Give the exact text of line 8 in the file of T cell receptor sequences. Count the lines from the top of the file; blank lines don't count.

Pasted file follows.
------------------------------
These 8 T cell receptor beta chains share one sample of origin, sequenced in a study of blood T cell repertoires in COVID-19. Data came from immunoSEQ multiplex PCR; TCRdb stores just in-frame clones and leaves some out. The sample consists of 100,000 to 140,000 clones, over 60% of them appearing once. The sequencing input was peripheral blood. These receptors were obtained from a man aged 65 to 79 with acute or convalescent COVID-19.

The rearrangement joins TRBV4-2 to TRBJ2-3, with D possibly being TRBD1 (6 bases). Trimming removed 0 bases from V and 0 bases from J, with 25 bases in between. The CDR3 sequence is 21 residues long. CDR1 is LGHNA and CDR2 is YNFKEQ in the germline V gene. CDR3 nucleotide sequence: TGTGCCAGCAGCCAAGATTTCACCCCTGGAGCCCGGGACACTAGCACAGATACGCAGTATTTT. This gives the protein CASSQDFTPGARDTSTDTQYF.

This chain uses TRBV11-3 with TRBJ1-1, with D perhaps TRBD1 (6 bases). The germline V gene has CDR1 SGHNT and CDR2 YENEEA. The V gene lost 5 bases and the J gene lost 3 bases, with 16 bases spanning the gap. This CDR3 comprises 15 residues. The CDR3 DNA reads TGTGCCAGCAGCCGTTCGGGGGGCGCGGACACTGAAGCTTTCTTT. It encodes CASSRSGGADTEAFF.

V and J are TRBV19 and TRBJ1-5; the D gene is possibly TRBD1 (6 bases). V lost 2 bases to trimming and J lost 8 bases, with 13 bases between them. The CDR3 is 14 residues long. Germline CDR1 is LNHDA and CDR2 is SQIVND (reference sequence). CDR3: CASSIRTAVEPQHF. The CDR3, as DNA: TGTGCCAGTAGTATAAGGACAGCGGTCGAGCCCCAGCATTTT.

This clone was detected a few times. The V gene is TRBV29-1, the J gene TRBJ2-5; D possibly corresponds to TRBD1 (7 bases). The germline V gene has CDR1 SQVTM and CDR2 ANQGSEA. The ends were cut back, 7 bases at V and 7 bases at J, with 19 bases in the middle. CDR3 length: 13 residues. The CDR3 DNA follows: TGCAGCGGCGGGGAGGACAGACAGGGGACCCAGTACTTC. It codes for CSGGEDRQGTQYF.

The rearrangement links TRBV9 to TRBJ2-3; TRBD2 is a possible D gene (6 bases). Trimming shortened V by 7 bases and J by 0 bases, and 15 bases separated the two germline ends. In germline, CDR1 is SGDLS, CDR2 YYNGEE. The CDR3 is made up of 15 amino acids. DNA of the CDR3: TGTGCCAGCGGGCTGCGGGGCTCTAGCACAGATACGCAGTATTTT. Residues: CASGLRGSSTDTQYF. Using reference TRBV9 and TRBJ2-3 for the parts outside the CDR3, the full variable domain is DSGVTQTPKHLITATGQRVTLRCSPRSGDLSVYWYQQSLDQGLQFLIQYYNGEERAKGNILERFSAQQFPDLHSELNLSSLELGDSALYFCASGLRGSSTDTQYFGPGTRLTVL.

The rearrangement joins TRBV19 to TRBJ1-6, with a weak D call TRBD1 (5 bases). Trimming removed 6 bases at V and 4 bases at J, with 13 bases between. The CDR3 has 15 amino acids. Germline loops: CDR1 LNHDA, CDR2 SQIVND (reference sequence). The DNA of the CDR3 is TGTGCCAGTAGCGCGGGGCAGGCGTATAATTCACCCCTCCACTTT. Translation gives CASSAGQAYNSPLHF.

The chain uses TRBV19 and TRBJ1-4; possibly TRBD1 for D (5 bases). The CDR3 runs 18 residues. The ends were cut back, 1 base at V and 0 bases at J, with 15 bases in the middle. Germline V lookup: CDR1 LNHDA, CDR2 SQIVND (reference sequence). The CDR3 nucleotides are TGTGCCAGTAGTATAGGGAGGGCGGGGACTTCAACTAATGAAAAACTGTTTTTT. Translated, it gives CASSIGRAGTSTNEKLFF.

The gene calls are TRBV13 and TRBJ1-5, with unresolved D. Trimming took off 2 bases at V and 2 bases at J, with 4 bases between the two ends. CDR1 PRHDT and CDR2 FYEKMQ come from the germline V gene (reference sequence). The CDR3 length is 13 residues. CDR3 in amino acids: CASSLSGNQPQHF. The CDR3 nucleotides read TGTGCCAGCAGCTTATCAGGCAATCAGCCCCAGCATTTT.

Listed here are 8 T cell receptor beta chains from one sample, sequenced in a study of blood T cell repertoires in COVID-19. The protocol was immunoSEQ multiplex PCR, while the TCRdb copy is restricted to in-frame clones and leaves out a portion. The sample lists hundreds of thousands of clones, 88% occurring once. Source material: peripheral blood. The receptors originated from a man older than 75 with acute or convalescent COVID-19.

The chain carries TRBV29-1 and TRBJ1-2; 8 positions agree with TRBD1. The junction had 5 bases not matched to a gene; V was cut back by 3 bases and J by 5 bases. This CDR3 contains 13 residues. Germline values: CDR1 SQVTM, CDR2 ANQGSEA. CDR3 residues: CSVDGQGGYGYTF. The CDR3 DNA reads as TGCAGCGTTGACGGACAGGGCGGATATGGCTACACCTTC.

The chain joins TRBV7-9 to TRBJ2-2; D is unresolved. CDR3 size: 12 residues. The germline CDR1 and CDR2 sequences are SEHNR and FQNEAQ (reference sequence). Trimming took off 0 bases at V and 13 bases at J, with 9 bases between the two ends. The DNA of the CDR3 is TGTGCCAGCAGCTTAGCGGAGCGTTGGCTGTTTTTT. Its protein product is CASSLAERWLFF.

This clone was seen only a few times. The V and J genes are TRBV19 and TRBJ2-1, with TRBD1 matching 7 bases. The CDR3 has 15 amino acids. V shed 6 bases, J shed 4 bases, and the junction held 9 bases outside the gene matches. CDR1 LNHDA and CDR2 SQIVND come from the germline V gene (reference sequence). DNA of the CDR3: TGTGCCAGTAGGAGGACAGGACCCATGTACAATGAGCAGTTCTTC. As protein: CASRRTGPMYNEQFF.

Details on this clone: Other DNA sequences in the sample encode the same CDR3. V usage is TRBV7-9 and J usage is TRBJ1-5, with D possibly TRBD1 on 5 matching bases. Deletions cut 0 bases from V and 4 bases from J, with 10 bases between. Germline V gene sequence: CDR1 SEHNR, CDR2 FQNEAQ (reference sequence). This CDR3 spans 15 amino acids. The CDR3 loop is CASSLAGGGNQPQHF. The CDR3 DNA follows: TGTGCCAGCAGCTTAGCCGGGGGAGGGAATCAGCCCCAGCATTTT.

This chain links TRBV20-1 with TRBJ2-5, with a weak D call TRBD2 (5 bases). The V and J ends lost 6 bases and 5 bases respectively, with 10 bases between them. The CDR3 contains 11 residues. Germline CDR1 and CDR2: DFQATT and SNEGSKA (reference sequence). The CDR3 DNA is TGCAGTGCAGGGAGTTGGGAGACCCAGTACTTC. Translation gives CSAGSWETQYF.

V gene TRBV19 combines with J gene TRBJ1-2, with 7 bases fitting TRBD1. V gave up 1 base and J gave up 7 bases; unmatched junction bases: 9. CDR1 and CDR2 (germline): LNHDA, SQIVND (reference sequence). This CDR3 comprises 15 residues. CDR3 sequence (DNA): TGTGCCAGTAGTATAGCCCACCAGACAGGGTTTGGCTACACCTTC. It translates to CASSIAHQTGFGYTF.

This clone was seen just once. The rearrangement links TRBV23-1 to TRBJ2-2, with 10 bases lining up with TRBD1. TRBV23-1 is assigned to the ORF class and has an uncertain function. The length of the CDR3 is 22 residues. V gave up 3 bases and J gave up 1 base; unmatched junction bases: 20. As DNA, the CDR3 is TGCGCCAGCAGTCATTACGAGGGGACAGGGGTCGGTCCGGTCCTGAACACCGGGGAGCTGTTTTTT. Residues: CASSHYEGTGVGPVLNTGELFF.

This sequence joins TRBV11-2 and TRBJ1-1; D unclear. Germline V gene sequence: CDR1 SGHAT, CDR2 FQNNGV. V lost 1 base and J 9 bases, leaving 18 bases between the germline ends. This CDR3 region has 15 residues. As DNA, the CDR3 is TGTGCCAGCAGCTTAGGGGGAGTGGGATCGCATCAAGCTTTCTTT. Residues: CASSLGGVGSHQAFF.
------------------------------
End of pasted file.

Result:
The chain uses TRBV19 and TRBJ1-4; possibly TRBD1 for D (5 bases). The CDR3 runs 18 residues. The ends were cut back, 1 base at V and 0 bases at J, with 15 bases in the middle. Germline V lookup: CDR1 LNHDA, CDR2 SQIVND (reference sequence). The CDR3 nucleotides are TGTGCCAGTAGTATAGGGAGGGCGGGGACTTCAACTAATGAAAAACTGTTTTTT. Translated, it gives CASSIGRAGTSTNEKLFF.